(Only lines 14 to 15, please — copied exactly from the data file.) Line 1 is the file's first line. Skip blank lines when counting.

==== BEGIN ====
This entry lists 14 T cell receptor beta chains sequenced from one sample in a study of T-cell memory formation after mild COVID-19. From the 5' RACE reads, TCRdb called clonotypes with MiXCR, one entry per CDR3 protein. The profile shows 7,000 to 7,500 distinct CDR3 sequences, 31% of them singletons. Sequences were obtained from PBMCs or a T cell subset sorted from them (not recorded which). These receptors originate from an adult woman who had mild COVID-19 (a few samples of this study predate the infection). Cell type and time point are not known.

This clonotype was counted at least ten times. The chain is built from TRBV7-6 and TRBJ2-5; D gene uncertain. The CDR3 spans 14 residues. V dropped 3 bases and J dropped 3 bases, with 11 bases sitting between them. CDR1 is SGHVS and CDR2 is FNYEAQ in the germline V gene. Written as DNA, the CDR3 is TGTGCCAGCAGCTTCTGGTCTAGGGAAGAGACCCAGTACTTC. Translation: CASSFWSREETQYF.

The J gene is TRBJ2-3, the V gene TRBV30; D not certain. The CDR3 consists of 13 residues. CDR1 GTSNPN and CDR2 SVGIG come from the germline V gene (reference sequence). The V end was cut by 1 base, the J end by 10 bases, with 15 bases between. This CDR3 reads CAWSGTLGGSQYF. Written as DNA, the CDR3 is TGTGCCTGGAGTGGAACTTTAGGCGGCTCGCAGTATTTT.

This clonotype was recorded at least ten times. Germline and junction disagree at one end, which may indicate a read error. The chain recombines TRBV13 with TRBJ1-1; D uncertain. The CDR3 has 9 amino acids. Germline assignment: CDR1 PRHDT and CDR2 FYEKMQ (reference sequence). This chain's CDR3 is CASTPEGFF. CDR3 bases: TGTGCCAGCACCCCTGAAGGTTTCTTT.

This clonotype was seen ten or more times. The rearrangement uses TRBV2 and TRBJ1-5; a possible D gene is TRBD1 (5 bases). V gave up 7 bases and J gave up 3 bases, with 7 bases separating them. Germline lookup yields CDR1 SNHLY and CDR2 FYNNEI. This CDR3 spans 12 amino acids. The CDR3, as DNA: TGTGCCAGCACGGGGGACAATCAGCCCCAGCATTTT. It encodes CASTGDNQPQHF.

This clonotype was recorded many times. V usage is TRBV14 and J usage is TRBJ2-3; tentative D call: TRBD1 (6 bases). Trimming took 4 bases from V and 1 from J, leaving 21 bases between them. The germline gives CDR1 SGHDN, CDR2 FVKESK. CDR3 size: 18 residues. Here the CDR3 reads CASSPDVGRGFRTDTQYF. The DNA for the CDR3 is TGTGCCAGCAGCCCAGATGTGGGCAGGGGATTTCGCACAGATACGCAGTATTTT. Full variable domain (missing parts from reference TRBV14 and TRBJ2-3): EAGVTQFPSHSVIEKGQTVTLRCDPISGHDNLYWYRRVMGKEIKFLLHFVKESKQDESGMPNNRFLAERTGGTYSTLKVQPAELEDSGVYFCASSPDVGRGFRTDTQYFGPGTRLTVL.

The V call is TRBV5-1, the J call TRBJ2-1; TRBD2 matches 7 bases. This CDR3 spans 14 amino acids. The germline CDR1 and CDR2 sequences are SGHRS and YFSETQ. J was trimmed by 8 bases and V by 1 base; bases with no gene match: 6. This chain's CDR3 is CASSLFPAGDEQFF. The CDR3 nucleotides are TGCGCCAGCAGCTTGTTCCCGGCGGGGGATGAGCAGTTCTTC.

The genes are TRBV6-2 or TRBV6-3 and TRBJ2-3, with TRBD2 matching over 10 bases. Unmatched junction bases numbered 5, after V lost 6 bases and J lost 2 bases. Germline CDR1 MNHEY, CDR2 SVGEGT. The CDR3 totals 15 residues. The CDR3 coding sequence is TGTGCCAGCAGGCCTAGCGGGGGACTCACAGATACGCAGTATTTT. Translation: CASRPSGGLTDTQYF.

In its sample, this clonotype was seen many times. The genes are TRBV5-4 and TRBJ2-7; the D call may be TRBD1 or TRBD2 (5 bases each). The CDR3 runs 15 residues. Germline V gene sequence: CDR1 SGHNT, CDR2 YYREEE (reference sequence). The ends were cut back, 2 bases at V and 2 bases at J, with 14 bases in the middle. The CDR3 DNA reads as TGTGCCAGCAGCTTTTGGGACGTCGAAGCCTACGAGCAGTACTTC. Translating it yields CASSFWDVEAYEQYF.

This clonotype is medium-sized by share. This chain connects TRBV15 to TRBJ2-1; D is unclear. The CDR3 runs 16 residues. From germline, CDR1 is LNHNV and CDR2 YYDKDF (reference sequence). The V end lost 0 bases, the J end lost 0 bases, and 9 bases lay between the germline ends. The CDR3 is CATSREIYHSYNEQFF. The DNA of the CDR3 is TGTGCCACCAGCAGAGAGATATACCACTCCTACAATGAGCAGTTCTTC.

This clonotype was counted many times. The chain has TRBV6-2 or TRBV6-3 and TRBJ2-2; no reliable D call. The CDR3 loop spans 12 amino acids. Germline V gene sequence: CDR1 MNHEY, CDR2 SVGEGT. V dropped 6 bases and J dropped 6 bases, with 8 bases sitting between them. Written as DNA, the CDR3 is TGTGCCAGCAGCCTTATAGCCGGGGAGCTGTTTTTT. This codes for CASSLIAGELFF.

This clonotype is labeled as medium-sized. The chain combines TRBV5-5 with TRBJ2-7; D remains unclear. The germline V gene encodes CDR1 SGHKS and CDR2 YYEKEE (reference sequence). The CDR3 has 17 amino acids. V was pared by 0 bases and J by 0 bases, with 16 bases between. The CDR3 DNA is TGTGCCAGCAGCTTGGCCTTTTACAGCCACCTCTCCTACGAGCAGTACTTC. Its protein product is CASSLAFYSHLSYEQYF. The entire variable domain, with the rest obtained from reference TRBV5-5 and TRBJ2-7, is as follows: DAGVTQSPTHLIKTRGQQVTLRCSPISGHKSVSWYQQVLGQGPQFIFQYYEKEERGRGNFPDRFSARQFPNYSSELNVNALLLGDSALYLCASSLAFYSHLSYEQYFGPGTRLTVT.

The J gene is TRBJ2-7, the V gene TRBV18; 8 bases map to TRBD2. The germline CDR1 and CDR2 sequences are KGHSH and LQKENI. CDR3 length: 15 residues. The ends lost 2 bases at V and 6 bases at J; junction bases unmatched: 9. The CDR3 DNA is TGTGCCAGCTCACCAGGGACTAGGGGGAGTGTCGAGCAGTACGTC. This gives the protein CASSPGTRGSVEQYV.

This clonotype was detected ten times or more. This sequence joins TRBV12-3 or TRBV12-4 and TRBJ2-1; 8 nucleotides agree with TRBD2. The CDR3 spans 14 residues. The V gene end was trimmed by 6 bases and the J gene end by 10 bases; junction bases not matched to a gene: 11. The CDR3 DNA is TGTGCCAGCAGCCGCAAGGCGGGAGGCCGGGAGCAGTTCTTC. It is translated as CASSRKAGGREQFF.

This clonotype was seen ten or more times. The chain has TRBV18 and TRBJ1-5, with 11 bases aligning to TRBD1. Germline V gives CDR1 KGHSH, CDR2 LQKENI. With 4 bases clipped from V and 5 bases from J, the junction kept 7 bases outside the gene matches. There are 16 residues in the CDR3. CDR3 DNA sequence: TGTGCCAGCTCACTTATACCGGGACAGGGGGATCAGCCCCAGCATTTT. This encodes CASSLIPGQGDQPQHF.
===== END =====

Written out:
This clonotype was detected ten times or more. This sequence joins TRBV12-3 or TRBV12-4 and TRBJ2-1; 8 nucleotides agree with TRBD2. The CDR3 spans 14 residues. The V gene end was trimmed by 6 bases and the J gene end by 10 bases; junction bases not matched to a gene: 11. The CDR3 DNA is TGTGCCAGCAGCCGCAAGGCGGGAGGCCGGGAGCAGTTCTTC. It is translated as CASSRKAGGREQFF.

This clonotype was seen ten or more times. The chain has TRBV18 and TRBJ1-5, with 11 bases aligning to TRBD1. Germline V gives CDR1 KGHSH, CDR2 LQKENI. With 4 bases clipped from V and 5 bases from J, the junction kept 7 bases outside the gene matches. There are 16 residues in the CDR3. CDR3 DNA sequence: TGTGCCAGCTCACTTATACCGGGACAGGGGGATCAGCCCCAGCATTTT. This encodes CASSLIPGQGDQPQHF.